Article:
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Sky Events:

·

ISS visible sightings:


LOCAL

DURATION

MAX ELEV

APPROACH º

DEPARTURE º



Fri Feb 25 6:46 PM

3

40

32 above WNW

17 above NE













THE FOLLOWING SHUTTLE SIGHTINGS ARE POSSIBLE FROM THU FEB 24 TO THU MAR 10

SATELLITE

LOCAL

DURATION

MAX ELEV

APPROACH

DEPARTURE


DATE/TIME

(MIN)

(DEG)

(DEG-DIR)

(DEG-DIR)







SHUTTLE

Fri Feb 25/07:14 PM

1

19

15 above NW

18 above N

SHUTTLE

Sat Feb 26/07:13 PM

3

23

18 above NW

16 above NNE

SHUTTLE

Sun Feb 27/07:39 PM

1

19

16 above NNW

18 above N

SHUTTLE

Mon Feb 28/06:29 PM

3

22

15 above NW

15 above NNE

SHUTTLE

Mon Feb 28/08:06 PM

1

17

15 above NNW

17 above NNW

SHUTTLE

Tue Mar 01/06:56 PM

2

19

16 above NNW

16 above NNE

SHUTTLE

Wed Mar 02/07:23 PM

2

21

15 above NNW

18 above NE

SHUTTLE

Thu Mar 03/07:48 PM

2

30

15 above NW

30 above N

SHUTTLE

Fri Mar 04/06:39 PM

3

21

15 above NNW

15 above NE

SHUTTLE

Fri Mar 04/08:15 PM

1

25

20 above NW

25 above NW

SHUTTLE

Sat Mar 05/07:05 PM

4

33

15 above NW

18 above ENE

SHUTTLE

Sun Mar 06/07:32 PM

2

80

25 above NW

43 above ESE

SHUTTLE

Mon Mar 07/07:59 PM

1

32

24 above W

32 above SW

SHUTTLE

Tue Mar 08/06:50 PM

3

88

32 above WNW

16 above ESE

SHUTTLE

Wed Mar 09/07:16 PM

2

28

26 above WSW

16 above SSE

·

The five stars in the middle of the Big Dipper -- Mizar, Alioth, Megrez, Phad, and Merak -- are all members of the Ursa Major Moving Group. These stars were born about 500 million years ago and originally formed a tight cluster. Today, though, the cluster is so spread out that the stars are no longer bound together.

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AURORA (‘Northern Lights’) WATCH: Auroral activity will be QUIET.

Thursday, February 24, 2011

24 February 2011 - Conditions at 6:40 AM: -5.5C, Overcast, Wind: NW 9 km/h


Yesterday was a sunny but cool day with high temps near 0C and brisk northerly winds.The wind died out in the evening and temps dropped to a few degrees below freezing.

Today is expected to be similar to yesterday.Heavy rain is on the way for tomorrow with mild temps.

Forecasts for our area issued by Environment Canada :

(Normals: Max +1C / Min -9C)

Today

Cloudy. Clearing this morning. High zero.

Tonight

A few clouds. Increasing cloudiness after midnight with 30 percent chance of flurries overnight. Wind southwest 30 km/h gusting to 50. Low minus 4 with temperature rising to zero by morning.

Friday

Cloudy. Flurries and rain showers beginning in the morning changing to rain at times heavy in the afternoon. Rainfall amount 20 mm. Wind southwest 30 km/h gusting to 50 becoming southeast 50 gusting to 80 early in the evening. High plus 5.

Saturday

Periods of rain or snow. Windy. Low zero. High zero.

·

The marine forecast:

Gale warning in effect.
Wind north 15 knots diminishing to light this morning then increasing
 to southwest 15 to 20 early this evening. Wind backing to south 15
 near noon Friday then increasing to 35 Friday evening. Rain at times
 heavy and fog beginning near noon Friday. Temperatures minus 6 to
 minus 3 rising to plus 5 Friday evening.
 

·

Today’s Weather Trivia:

24 February 2006: Countless 1000s of dead seabirds (Northern fulmars, western grebes, common murres, and rhinoceros auklets) mysteriously washed ashore along the British Columbia coast. Scientists speculated their deaths were associated with warmer weather and changes in winds and currents which may have reduced the availability of their marine food. Some of the birds were emaciated.-Excerpt from 'The Canadian Weather Trivia Calendar' by David Phillips. © Environment Canada

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Sky Events:

·

ISS visible sightings:

LOCAL

DURATION

MAX ELEV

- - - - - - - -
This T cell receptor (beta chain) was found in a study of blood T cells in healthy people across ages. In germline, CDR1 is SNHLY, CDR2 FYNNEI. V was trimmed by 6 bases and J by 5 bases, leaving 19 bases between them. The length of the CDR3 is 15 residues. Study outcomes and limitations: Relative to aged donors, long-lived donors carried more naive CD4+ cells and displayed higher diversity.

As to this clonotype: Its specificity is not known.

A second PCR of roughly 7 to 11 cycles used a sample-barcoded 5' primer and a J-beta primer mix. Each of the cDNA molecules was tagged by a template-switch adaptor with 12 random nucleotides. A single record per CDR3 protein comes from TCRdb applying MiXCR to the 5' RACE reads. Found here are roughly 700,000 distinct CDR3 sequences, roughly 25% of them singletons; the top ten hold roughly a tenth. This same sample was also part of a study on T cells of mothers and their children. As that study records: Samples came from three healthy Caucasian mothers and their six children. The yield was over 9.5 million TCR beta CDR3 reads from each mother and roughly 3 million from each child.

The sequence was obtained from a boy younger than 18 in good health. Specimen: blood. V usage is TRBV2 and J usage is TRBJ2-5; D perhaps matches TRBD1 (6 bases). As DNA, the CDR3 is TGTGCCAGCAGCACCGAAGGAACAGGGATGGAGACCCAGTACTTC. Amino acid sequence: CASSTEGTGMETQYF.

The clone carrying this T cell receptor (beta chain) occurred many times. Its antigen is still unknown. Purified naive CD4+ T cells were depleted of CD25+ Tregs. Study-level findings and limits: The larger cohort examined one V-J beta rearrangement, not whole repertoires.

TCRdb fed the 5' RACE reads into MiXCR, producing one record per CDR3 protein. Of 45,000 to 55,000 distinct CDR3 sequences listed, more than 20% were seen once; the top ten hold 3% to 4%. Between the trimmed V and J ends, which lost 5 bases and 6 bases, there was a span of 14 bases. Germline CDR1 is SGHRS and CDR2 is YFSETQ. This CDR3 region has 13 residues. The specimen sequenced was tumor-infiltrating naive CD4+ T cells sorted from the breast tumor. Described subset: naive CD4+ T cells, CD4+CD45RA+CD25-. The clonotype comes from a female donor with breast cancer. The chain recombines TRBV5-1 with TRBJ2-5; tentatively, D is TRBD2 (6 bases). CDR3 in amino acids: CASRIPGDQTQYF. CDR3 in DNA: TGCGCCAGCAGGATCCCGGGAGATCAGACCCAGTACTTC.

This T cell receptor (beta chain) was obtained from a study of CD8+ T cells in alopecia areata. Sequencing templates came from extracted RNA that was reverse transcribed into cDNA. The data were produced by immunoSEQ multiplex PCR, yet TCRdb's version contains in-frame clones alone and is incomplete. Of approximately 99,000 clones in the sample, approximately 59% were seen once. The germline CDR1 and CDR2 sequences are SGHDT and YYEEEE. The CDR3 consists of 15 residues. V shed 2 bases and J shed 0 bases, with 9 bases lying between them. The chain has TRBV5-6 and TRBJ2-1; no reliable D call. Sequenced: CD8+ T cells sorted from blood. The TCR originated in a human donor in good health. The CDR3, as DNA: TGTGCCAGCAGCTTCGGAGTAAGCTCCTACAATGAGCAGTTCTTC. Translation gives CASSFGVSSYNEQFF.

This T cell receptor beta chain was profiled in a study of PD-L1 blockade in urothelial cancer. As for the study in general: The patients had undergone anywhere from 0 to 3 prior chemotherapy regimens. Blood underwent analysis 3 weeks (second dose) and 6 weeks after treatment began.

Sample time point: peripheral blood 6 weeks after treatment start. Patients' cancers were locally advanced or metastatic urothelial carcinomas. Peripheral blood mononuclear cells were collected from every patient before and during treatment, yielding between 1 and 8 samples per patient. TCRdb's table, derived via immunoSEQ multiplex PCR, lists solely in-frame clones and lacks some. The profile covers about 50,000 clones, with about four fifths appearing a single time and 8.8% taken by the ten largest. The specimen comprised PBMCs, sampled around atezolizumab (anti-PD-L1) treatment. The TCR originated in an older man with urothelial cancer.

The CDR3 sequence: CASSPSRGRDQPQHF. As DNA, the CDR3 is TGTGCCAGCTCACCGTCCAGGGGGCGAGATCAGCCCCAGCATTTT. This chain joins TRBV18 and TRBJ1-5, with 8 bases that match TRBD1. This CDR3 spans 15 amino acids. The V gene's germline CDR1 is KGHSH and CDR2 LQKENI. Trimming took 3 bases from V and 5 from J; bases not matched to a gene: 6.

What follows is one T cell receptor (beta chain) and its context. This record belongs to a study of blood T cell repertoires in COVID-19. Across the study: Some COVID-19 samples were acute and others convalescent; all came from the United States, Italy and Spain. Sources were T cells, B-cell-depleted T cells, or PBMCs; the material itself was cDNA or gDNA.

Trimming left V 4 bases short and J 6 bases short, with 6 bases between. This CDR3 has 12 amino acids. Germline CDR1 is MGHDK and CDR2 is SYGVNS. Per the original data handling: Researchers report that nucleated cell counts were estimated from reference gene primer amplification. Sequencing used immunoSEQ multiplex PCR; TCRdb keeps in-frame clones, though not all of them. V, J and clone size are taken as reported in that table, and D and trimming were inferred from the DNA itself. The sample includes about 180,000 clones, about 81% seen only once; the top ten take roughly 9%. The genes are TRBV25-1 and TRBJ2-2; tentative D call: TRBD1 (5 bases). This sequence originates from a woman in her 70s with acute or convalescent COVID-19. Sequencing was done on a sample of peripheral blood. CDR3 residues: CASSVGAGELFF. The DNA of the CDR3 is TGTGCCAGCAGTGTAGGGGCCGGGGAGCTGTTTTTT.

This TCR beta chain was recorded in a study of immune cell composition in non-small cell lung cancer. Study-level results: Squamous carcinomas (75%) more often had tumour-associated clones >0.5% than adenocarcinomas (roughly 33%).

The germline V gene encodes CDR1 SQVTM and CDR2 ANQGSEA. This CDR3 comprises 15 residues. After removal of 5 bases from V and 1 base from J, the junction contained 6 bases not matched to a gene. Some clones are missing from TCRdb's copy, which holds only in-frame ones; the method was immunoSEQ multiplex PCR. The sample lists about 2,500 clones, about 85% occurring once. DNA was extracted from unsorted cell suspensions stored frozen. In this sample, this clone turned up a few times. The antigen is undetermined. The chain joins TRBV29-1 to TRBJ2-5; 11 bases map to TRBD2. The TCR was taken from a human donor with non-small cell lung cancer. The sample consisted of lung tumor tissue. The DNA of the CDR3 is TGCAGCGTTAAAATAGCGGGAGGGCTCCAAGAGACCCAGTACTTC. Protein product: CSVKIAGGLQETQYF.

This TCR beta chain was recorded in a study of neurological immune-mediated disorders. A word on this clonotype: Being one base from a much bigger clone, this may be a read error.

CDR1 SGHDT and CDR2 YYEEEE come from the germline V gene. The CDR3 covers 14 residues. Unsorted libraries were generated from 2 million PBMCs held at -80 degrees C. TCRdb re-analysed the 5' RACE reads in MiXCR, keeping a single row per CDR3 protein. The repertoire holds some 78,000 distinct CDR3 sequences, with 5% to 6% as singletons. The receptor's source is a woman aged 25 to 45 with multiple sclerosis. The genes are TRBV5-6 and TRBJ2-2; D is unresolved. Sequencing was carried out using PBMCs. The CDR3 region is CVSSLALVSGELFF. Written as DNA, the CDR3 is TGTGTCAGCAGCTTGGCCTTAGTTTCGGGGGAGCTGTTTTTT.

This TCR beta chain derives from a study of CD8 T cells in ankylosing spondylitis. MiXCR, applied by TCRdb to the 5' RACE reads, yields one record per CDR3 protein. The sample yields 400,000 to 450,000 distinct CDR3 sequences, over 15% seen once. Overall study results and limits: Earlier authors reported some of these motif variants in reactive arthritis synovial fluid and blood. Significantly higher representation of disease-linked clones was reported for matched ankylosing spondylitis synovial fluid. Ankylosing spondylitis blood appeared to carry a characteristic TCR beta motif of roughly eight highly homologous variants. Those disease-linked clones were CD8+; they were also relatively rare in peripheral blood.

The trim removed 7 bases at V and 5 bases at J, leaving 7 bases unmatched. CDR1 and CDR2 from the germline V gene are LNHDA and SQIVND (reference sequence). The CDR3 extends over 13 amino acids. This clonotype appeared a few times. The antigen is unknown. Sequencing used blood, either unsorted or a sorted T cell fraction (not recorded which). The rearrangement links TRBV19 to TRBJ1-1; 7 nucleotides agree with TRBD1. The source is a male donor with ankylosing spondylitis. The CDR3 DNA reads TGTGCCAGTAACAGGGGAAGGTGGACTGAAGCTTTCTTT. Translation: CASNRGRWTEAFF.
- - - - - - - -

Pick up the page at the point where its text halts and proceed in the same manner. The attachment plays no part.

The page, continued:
APPROACH º

DEPARTURE º

Thu Feb 24

06:21 PM

2

73

73 above E

16 above ENE

Thu Feb 24

07:55 PM

1

22

18 above NW

22 above NNW

·

The pattern of stars known today as the Big Dipper has figured in the star lore of most cultures. It was seen as everything from a great bear to a plow to a drinking gourd. In the distant future, though, these pictures will vanish because the dipper's stars are moving in different directions.

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AURORA (‘Northern Lights’) WATCH: Auroral activity will be LOW.

Wednesday, February 23, 2011

23 February 2011 - Conditions at 7:12 AM: -7.5C, Clear, Wind: NW 14 km/h

Yesterday started out on the chilly side but warmed up to a degree or two above freezing by the afternoon.The day was generally sunny and winds were light.

The next couple of days are expected to be quiet but rain and/or snow is expected for Friday.No amounts have been issued yet.

Forecasts for our area issued by Environment Canada :

(Normals: Max +1C / Min -9C)

Today

Sunny with cloudy periods. Wind northwest 30 km/h gusting to 50. High minus 2.

Tonight

Cloudy periods. Wind northwest 20 km/h gusting to 40 becoming light overnight. Low minus 8.

Thursday

Sunny with cloudy periods. Wind becoming southwest 20 km/h early in the evening. High zero.

Friday

Snow or rain. Low minus 3. High plus 5.

·

The marine forecast:

Freezing spray warning in effect.
Wind north 25 knots diminishing to 15 this evening and to light
 overnight. Wind becoming southwest 15 Thursday afternoon. Freezing
 spray ending this evening. Temperatures minus 4 rising to plus 2
 Thursday evening.
 

·

Today’s Weather Trivia:

23 February 1996: Canadian meteorologists attending an American Meteorological Society meeting in Atlanta created a stir with their campaign, "If you have the instrument ... we've got the weather." They were trying to convince weather-instrument manufacturers that Canada has some of the world's worst weather and would be an excellent test site for their instruments, especially in Newfoundland. -Excerpt from 'The Canadian Weather Trivia Calendar' by David Phillips. © Environment Canada

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Sky Events:

·

ISS visible sightings:

LOCAL

DURATION

MAX ELEV

APPROACH º

DEPARTURE º

Wed Feb 23/07:29 PM

2

43

28 above WNW

37 above N

·

Dubhe, the star at the outer corner of the bowl of the Big Dipper, looks like a single point of light, but it actually consists of at least four stars, which form two pairs.

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AURORA (‘Northern Lights’) WATCH: Auroral activity will be QUIET.